Thread: Exercise 1.11
View Single Post
  #1  
Old 02-07-2014, 07:07 AM
tatung2112 tatung2112 is offline
Junior Member
 
Join Date: Feb 2014
Posts: 4
Default Exercise 1.11

Thank you Prof. Yaser. Your book is really easy to follow. I have just started it for a week and I am trying to finish every exercises in the book.

About exercise 1.11, I don't know where to check the answer so I post it here. Could you please tell me whether my answers are right or wrong? Is there any place that I can check my answer on exercise by myself?

Ex 1.11:
Dataset D of 25 training examples.
X = R, Y = {-1, +1}
H = {h1, h2} where h1 = +1, h2 = -1
Learning algorithms:
S - choose the hypothesis that agrees the most with D
C - choose the hypothesis deliberately
P[f(x) = +1] = p

(a) Can S produce a hypothesis that is guaranteed to perform better than random on any point outside D?
Answer: No

In case that all examples in D have yn = +1
(b) Is it possible that the hypothesis that C produces turns out to be better than the hypothesis that S produces?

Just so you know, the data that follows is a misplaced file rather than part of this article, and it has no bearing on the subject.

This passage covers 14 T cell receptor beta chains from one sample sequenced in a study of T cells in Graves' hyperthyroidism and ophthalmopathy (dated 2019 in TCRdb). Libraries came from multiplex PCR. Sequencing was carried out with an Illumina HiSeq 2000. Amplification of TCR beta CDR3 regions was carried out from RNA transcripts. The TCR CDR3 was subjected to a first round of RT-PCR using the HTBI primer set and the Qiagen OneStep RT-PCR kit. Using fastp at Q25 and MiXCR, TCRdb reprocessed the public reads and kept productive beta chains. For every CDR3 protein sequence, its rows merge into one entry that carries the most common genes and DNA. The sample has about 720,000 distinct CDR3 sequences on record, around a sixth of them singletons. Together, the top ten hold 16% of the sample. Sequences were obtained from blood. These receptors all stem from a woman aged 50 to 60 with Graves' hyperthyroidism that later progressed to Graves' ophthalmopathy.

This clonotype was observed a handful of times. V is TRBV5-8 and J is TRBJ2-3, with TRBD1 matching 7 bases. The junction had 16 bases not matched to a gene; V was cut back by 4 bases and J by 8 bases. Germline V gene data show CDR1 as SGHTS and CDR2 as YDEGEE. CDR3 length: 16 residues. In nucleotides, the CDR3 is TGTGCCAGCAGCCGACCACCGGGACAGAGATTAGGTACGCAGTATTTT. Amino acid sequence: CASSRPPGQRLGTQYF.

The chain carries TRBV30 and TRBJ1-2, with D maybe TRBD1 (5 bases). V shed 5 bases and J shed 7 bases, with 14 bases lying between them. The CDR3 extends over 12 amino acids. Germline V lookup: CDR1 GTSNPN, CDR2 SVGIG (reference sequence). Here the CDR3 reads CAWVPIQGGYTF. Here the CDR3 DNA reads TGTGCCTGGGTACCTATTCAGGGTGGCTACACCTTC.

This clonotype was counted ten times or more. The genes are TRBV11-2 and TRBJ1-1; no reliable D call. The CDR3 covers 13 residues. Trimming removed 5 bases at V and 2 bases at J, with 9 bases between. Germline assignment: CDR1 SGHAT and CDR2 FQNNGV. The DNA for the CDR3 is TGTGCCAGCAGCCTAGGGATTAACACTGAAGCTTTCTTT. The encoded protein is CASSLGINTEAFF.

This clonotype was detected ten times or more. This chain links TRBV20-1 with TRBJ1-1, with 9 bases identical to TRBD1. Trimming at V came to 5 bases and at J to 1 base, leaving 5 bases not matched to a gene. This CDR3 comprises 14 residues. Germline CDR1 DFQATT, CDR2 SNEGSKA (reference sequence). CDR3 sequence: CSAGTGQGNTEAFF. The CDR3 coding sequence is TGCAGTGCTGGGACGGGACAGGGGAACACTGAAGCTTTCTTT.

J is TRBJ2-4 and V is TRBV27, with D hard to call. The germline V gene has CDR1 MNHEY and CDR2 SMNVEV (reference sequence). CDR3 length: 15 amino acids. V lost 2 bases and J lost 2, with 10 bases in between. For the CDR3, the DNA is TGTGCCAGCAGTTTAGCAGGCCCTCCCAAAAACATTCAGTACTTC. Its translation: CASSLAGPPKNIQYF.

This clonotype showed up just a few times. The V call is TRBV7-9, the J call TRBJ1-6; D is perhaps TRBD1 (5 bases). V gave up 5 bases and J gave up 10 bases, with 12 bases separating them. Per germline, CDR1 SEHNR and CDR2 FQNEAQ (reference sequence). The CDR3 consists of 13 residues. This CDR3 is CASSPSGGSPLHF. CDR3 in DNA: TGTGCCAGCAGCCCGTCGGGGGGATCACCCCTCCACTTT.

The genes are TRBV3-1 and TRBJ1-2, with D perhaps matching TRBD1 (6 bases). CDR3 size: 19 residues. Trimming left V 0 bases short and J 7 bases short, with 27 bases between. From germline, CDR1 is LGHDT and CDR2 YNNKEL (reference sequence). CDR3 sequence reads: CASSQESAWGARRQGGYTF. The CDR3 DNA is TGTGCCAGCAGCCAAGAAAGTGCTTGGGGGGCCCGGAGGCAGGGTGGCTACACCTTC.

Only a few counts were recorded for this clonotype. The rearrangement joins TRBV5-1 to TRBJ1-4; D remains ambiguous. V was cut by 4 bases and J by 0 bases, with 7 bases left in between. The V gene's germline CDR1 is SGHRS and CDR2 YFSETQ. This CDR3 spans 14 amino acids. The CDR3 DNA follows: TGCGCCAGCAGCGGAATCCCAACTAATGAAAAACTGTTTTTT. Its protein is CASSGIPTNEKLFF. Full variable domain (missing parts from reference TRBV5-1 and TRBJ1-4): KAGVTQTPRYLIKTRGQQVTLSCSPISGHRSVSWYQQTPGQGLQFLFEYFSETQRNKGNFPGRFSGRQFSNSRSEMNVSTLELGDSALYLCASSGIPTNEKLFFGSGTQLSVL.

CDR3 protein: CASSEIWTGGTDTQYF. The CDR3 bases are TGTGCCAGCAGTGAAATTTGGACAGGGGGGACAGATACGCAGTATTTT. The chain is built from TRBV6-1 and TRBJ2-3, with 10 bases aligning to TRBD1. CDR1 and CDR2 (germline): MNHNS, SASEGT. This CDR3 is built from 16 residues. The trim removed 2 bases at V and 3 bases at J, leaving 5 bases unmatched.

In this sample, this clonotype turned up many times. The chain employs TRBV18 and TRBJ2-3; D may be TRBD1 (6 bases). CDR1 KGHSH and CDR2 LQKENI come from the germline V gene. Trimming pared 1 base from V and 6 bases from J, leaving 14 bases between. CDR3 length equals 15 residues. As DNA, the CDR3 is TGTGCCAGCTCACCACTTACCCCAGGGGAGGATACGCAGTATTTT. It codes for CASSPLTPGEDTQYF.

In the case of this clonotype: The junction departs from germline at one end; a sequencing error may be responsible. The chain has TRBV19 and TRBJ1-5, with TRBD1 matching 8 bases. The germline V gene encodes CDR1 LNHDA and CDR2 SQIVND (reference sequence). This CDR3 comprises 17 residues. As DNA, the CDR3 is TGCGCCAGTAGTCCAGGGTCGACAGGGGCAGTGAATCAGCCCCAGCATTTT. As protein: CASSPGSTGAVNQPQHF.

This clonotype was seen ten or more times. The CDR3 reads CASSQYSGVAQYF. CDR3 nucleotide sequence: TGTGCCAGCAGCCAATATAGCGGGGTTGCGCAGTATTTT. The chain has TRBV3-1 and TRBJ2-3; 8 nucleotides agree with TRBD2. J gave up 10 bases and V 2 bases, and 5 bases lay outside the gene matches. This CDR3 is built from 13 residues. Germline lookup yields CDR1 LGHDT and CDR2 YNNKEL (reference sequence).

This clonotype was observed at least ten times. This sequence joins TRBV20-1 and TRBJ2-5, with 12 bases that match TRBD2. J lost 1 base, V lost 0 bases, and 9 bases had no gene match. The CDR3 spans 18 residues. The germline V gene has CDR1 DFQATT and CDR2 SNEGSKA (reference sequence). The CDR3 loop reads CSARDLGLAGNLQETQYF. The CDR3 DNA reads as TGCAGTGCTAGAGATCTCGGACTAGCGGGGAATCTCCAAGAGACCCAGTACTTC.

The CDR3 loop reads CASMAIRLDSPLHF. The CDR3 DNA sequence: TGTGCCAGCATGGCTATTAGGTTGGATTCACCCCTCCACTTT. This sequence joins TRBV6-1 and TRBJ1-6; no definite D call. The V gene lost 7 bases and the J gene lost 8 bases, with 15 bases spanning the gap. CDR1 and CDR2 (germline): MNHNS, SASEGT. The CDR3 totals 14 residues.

Answer: Yes

(c) If p = 0.9, what is the probability that S will produce a better hypothesis than C?
Answer: P[P(Sy = f) > P(Cy = f)] where Sy is the output hypothesis of S, Cy is the output hypothesis of C
+ Since yn = +1, Sy = +1. Moreover, P[f(x) = +1] = 0.9 --> P(Sy = f) = 0.9
+ We have, P(Cy = +1) = 0.5, P(Cy = -1) = 0.5, P[f(x) = +1] = 0.9, P[f(x) = -1] = 0.1
--> P[Cy = f] = 0.5*0.9 + 0.5*0.1 = 0.5
Since 0.9 > 0.5, P[P(Sy = f) > P(Cy = f)] = 1

(d) Is there any value of p for which it is more likely than not that C will produce a better hypothesis than S?
Answer: p < 0.5

I am not sure that my answer of (a) and for (c) is not conflict.

Thank You and Best Regards,
Reply With Quote